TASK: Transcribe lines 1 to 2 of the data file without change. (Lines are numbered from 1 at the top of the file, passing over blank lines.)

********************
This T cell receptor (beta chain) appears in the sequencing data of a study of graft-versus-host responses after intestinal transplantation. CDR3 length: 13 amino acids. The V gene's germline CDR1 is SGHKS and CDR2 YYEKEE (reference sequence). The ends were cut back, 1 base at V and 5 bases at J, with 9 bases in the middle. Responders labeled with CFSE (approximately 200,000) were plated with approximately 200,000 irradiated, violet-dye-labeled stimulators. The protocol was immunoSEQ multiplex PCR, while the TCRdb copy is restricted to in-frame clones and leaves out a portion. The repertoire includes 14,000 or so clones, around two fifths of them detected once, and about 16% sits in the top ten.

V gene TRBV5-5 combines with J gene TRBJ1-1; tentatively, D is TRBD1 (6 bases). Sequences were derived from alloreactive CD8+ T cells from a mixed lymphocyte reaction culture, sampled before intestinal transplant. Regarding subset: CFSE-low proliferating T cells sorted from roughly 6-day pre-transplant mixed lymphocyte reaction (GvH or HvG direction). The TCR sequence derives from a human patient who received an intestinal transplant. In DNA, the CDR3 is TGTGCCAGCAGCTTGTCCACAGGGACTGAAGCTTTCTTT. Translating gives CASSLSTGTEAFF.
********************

This T cell receptor (beta chain) appears in the sequencing data of a study of graft-versus-host responses after intestinal transplantation. CDR3 length: 13 amino acids. The V gene's germline CDR1 is SGHKS and CDR2 YYEKEE (reference sequence). The ends were cut back, 1 base at V and 5 bases at J, with 9 bases in the middle. Responders labeled with CFSE (approximately 200,000) were plated with approximately 200,000 irradiated, violet-dye-labeled stimulators. The protocol was immunoSEQ multiplex PCR, while the TCRdb copy is restricted to in-frame clones and leaves out a portion. The repertoire includes 14,000 or so clones, around two fifths of them detected once, and about 16% sits in the top ten.

V gene TRBV5-5 combines with J gene TRBJ1-1; tentatively, D is TRBD1 (6 bases). Sequences were derived from alloreactive CD8+ T cells from a mixed lymphocyte reaction culture, sampled before intestinal transplant. Regarding subset: CFSE-low proliferating T cells sorted from roughly 6-day pre-transplant mixed lymphocyte reaction (GvH or HvG direction). The TCR sequence derives from a human patient who received an intestinal transplant. In DNA, the CDR3 is TGTGCCAGCAGCTTGTCCACAGGGACTGAAGCTTTCTTT. Translating gives CASSLSTGTEAFF.